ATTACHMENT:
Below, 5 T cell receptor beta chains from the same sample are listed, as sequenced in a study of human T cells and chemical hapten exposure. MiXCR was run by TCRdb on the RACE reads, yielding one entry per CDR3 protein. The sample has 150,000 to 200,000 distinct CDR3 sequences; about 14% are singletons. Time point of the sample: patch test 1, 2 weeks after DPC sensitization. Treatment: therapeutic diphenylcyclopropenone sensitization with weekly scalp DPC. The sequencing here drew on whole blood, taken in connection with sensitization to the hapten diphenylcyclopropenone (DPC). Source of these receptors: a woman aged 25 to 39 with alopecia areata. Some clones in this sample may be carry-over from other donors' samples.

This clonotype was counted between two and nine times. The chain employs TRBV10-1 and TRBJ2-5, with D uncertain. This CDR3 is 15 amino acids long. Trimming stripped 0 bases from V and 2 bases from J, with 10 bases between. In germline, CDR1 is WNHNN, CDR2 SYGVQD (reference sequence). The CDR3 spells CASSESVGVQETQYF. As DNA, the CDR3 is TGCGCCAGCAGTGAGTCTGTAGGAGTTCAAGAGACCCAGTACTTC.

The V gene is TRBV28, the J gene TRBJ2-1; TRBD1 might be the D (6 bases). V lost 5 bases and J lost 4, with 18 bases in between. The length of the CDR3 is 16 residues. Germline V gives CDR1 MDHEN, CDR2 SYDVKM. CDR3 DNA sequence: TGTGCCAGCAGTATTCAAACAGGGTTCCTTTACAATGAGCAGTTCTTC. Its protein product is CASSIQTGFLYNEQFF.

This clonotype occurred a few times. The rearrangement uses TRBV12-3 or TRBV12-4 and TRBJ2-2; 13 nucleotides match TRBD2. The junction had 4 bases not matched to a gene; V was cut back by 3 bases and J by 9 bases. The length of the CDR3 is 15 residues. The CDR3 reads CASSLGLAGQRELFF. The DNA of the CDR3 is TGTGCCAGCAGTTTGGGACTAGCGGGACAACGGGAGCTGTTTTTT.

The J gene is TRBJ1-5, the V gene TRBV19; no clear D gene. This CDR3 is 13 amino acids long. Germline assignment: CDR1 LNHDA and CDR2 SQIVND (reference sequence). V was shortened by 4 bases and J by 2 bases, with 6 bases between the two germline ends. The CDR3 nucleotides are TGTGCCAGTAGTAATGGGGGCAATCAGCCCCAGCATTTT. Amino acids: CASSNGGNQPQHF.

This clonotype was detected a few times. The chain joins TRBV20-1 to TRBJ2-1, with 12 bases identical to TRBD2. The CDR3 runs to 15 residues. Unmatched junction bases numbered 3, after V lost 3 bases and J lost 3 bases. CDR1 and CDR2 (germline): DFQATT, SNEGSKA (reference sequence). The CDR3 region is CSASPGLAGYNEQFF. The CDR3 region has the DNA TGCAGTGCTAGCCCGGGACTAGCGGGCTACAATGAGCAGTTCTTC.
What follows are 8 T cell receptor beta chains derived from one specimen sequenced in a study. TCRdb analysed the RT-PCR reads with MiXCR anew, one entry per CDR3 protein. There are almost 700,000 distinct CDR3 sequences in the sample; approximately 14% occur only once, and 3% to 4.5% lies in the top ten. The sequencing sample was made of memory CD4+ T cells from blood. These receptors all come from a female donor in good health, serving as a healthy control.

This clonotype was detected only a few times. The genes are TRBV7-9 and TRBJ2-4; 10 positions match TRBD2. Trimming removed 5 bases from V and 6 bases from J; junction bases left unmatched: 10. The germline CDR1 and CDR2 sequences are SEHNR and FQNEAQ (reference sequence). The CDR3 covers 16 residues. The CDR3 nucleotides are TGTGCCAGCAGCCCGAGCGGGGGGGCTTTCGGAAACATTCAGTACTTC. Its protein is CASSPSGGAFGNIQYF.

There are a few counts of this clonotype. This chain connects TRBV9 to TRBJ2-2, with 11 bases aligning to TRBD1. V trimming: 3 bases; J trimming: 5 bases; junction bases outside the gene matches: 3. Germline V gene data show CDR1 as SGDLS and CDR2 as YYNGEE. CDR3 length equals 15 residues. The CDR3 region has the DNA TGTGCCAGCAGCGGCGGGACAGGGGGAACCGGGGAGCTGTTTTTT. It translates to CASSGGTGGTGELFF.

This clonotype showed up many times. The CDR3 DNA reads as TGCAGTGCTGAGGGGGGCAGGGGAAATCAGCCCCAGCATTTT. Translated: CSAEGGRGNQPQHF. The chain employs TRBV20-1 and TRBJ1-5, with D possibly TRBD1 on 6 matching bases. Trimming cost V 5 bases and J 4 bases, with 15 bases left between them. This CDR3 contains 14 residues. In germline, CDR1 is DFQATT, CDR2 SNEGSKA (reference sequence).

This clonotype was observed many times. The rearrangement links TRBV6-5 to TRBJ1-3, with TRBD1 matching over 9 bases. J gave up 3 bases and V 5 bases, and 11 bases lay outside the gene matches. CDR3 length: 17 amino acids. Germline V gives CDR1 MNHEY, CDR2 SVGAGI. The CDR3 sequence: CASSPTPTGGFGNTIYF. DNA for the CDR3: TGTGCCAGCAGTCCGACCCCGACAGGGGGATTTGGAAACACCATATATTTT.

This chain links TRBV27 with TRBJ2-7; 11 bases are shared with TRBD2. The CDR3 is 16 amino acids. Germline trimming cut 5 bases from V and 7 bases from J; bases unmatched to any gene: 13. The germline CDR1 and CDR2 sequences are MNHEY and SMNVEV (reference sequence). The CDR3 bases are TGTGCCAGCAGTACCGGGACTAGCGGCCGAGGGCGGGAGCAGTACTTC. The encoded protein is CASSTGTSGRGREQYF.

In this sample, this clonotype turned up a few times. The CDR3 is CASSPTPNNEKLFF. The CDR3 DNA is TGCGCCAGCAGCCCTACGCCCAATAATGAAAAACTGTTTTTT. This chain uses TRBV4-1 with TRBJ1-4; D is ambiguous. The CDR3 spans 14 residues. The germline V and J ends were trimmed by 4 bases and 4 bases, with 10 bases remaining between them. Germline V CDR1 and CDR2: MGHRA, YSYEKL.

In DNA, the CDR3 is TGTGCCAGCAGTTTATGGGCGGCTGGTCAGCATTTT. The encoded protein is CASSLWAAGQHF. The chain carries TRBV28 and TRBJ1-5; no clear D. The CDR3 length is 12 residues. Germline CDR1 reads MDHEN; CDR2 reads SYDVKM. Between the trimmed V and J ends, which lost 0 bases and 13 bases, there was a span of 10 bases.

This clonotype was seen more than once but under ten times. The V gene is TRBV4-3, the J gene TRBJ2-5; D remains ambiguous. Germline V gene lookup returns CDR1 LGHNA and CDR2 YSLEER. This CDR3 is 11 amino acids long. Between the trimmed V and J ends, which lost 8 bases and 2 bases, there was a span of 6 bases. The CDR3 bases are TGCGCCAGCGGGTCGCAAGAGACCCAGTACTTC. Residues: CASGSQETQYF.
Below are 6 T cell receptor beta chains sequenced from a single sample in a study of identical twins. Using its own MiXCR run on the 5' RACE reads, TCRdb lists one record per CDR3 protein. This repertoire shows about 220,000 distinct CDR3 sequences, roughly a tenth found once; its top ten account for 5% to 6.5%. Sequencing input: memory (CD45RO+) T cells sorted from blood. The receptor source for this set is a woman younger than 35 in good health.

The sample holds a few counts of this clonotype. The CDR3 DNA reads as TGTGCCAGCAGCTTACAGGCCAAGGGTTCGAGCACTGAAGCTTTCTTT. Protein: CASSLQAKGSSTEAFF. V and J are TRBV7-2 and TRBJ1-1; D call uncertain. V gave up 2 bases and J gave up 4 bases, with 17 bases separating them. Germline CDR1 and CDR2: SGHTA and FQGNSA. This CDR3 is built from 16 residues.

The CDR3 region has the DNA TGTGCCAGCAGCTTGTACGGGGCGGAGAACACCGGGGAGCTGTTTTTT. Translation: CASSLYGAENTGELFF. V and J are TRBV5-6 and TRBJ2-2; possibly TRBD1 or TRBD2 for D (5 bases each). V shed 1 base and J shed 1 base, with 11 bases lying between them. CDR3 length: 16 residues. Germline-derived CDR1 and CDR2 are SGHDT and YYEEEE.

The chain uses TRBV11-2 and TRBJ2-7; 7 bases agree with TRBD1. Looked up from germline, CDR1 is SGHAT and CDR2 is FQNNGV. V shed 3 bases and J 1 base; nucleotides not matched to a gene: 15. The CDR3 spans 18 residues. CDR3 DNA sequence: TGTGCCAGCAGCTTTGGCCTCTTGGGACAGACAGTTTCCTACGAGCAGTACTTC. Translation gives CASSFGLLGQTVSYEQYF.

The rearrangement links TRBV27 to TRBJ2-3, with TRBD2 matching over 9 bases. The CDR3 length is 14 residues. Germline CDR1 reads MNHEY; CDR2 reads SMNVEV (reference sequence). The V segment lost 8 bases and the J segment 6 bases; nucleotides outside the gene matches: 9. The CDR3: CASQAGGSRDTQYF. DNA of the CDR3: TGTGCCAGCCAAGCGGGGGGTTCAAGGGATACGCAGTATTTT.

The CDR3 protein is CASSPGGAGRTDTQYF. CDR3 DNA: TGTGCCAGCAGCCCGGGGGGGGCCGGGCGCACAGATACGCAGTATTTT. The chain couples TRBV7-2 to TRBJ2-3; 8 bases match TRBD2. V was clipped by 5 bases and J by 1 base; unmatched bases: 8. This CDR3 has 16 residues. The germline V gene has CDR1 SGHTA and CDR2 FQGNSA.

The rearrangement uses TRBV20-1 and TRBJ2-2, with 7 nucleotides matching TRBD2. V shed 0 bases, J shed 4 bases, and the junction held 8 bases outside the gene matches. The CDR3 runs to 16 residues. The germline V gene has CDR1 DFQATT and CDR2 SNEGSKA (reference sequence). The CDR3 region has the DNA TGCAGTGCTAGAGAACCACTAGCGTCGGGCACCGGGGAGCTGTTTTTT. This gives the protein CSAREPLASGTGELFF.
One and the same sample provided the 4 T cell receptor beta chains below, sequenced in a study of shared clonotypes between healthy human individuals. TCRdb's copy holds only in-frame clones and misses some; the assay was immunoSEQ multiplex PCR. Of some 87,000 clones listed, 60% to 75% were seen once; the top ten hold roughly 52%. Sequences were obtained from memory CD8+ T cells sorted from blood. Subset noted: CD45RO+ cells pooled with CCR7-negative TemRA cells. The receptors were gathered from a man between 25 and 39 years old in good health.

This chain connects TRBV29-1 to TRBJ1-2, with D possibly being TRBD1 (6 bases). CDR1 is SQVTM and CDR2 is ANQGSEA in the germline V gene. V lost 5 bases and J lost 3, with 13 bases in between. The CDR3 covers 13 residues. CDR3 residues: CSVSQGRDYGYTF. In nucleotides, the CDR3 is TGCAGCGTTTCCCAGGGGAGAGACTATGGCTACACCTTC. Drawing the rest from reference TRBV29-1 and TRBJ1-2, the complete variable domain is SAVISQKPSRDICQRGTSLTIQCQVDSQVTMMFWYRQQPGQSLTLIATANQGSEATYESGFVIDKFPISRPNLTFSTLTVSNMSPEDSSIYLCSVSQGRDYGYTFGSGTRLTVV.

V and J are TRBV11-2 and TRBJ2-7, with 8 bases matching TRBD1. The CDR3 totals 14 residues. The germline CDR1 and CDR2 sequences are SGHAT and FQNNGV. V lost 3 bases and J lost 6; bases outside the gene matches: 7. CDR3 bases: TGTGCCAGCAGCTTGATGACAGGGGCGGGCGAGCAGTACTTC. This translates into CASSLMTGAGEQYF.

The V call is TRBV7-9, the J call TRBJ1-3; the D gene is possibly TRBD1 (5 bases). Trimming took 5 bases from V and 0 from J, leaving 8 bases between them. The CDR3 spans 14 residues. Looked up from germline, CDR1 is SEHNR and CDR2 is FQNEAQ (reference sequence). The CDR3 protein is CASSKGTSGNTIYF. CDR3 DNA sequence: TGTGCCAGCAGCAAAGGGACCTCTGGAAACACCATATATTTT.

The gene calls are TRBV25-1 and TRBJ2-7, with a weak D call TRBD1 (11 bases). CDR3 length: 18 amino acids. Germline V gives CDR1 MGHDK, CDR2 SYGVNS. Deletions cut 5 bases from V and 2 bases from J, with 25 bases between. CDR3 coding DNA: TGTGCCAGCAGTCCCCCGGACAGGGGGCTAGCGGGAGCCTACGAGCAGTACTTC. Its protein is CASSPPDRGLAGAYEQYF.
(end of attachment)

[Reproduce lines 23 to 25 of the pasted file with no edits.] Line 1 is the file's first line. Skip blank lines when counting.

One and the same sample provided the 4 T cell receptor beta chains below, sequenced in a study of shared clonotypes between healthy human individuals. TCRdb's copy holds only in-frame clones and misses some; the assay was immunoSEQ multiplex PCR. Of some 87,000 clones listed, 60% to 75% were seen once; the top ten hold roughly 52%. Sequences were obtained from memory CD8+ T cells sorted from blood. Subset noted: CD45RO+ cells pooled with CCR7-negative TemRA cells. The receptors were gathered from a man between 25 and 39 years old in good health.

This chain connects TRBV29-1 to TRBJ1-2, with D possibly being TRBD1 (6 bases). CDR1 is SQVTM and CDR2 is ANQGSEA in the germline V gene. V lost 5 bases and J lost 3, with 13 bases in between. The CDR3 covers 13 residues. CDR3 residues: CSVSQGRDYGYTF. In nucleotides, the CDR3 is TGCAGCGTTTCCCAGGGGAGAGACTATGGCTACACCTTC. Drawing the rest from reference TRBV29-1 and TRBJ1-2, the complete variable domain is SAVISQKPSRDICQRGTSLTIQCQVDSQVTMMFWYRQQPGQSLTLIATANQGSEATYESGFVIDKFPISRPNLTFSTLTVSNMSPEDSSIYLCSVSQGRDYGYTFGSGTRLTVV.

V and J are TRBV11-2 and TRBJ2-7, with 8 bases matching TRBD1. The CDR3 totals 14 residues. The germline CDR1 and CDR2 sequences are SGHAT and FQNNGV. V lost 3 bases and J lost 6; bases outside the gene matches: 7. CDR3 bases: TGTGCCAGCAGCTTGATGACAGGGGCGGGCGAGCAGTACTTC. This translates into CASSLMTGAGEQYF.